Ghostley's film credits include "To Kill a Mockingbird," "The Graduate," "Gator" and "Grease."
She was born on Aug. 14, 1926, in Eve, Mo., where her father worked as a telegraph operator.

She grew up in Henryetta, Okla.

After graduating from high school, Ghostley attended the University of Oklahoma but dropped out and moved to New York with her sister to pursue theater.

"The best job I had then was as a theater usher," she said in a 1990 Boston Globe interview. "I saw the plays for free. What I saw before me was a visualization of what I wanted to do and what I wanted to be."

She was well aware of the types of roles she should pursue.

"I knew I didn't look like an ingenue," she told The Globe. "My nose was too long. I had crooked teeth. I wasn't blond. I knew I looked like a character actress.

"But I also knew I'd find a way," she added.

Ghostley, whose actor husband, Felice Orlandi, died in 2003, is survived by her sister, Gladys

Tuesday, September 11, 2007

"Loving-Kindness" Is Still My New Favorite Phrase

A few posts in the past, I talked about how the term, "Loving-Kindness" had become my new favorite phrase. Well, it STILL is. Bottom line: Each of us is a Beacon of Light for the other. As such, we all need to cut each other some slack, expand our margin of error for one another, and be willing to begin again - whenever we get the chance. We have to be kinder to one another. We have to listen to those who are not heard...speak to those who are about those who are careless...reach out to those who are otherwise with those who work too hard...laugh with those who shed too many tears. We should give to those who only know how to take and keep...offer peace where there is unrest...and so on, so forth, and so good. This is the stuff from which true Loving-Kindness springs.

So, rise to the challenge, my fellow Beacons of Loving-Kindness today and every this moment...and in every second. In doing so, your heart will be replenished, you become a gift of grace to others, and your own life is blessed.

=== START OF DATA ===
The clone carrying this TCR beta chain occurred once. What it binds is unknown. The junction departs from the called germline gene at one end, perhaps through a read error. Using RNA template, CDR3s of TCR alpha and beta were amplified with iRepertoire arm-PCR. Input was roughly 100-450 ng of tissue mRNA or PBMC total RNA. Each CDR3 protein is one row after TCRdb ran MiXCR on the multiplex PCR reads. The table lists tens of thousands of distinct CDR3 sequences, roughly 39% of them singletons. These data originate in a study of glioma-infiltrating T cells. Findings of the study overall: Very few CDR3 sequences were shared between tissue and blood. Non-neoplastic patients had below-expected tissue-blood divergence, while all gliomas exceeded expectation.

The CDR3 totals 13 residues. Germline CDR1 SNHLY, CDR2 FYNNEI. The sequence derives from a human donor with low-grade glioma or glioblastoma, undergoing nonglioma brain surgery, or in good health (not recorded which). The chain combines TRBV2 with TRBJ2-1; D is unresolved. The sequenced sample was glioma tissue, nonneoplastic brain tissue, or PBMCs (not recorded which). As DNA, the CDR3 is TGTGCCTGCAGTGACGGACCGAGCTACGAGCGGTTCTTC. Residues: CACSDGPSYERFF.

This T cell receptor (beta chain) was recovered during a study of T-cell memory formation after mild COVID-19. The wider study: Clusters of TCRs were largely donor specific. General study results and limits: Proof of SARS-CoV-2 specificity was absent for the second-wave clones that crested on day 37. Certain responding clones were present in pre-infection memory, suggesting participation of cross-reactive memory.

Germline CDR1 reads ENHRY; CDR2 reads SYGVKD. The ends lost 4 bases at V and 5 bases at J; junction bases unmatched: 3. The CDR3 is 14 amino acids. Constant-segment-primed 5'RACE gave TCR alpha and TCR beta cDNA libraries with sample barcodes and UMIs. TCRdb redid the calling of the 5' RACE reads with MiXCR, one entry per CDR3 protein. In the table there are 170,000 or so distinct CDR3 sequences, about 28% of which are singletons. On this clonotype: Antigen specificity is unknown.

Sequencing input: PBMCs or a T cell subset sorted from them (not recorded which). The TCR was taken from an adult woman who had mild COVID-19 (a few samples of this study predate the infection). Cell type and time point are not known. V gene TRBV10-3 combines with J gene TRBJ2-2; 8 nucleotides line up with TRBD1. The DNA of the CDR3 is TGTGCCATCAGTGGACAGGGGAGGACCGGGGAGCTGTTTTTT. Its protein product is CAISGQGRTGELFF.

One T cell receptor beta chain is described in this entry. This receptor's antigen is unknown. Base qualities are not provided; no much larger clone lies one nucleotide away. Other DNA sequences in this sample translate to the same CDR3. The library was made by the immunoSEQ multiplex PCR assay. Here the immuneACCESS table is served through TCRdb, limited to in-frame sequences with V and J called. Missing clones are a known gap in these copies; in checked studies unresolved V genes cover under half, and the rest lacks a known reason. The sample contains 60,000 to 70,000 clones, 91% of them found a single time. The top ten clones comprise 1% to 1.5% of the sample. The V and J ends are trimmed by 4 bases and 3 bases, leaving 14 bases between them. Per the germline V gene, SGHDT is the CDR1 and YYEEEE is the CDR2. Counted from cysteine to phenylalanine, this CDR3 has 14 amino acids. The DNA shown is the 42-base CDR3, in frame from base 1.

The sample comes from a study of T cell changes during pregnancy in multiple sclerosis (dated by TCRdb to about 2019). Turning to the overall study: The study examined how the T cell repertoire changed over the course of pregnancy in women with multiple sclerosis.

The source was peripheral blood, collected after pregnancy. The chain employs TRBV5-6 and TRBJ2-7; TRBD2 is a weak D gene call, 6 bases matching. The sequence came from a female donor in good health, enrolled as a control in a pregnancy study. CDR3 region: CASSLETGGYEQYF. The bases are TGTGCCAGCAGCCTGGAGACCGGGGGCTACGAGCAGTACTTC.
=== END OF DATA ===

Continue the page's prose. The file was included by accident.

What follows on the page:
Monday, September 10, 2007

Release Of Herbie J's New Music CD: "Two"

I am proud to announce the release of my new CD, entitled, "Two." It features two songs for which I wrote the music and lyrics and was produced by George Schnell Productions.

See below for more details - and look to the left of the blog page for a peak at the CD's cover.

: )


Herbie J Pilato


How Can I Get Close To You (music and lyrics by Herbie J Pilato)

Pound Pound (music and lyrics by Herbie J Pilato)

Produced by George Schnell Productions, Rochester, NY.
Lead vocals: Herbie J Pilato
Background vocals: Herbie J Pilato
Guitar/Keyboards: George Schnell
Bass/12-String Electric Guitar: John Perevich
Drums/Percussion: Joe Minotti
Musical arrangement: Herbie J Pilato

Erie Street Entertainment Copyright 2007
2515 Culver Road
Suite 120-N
Rochester, NY 14609

Cover Photography: Sam Amato
Cover Design: Matt Hankinson

Tuesday, September 04, 2007

Artist George Borrelli Appears At Clothesline

My talented cousin and uniquely creative artist George Borrelli, will be exhibiting his work at the Clothesline Art Festival Saturday September 8th (10 AM- 6 PM) and Sunday Steptember 9th (10 AM - 5 PM) on the lawn of the Memorial Art Gallery, 500 University Avenue, in Rochester, New York.

George, who's craftmanship and artistic vision is inspiring, eclectic and beautific, will be in Space 270 (O.S.C.C.) on the left side of the Gallery.

Please stop in and visit his new line of Gates and Accessories.

For more specific information, feel free to call George 585.589.4618 or 585.729-9619, or to email him directly via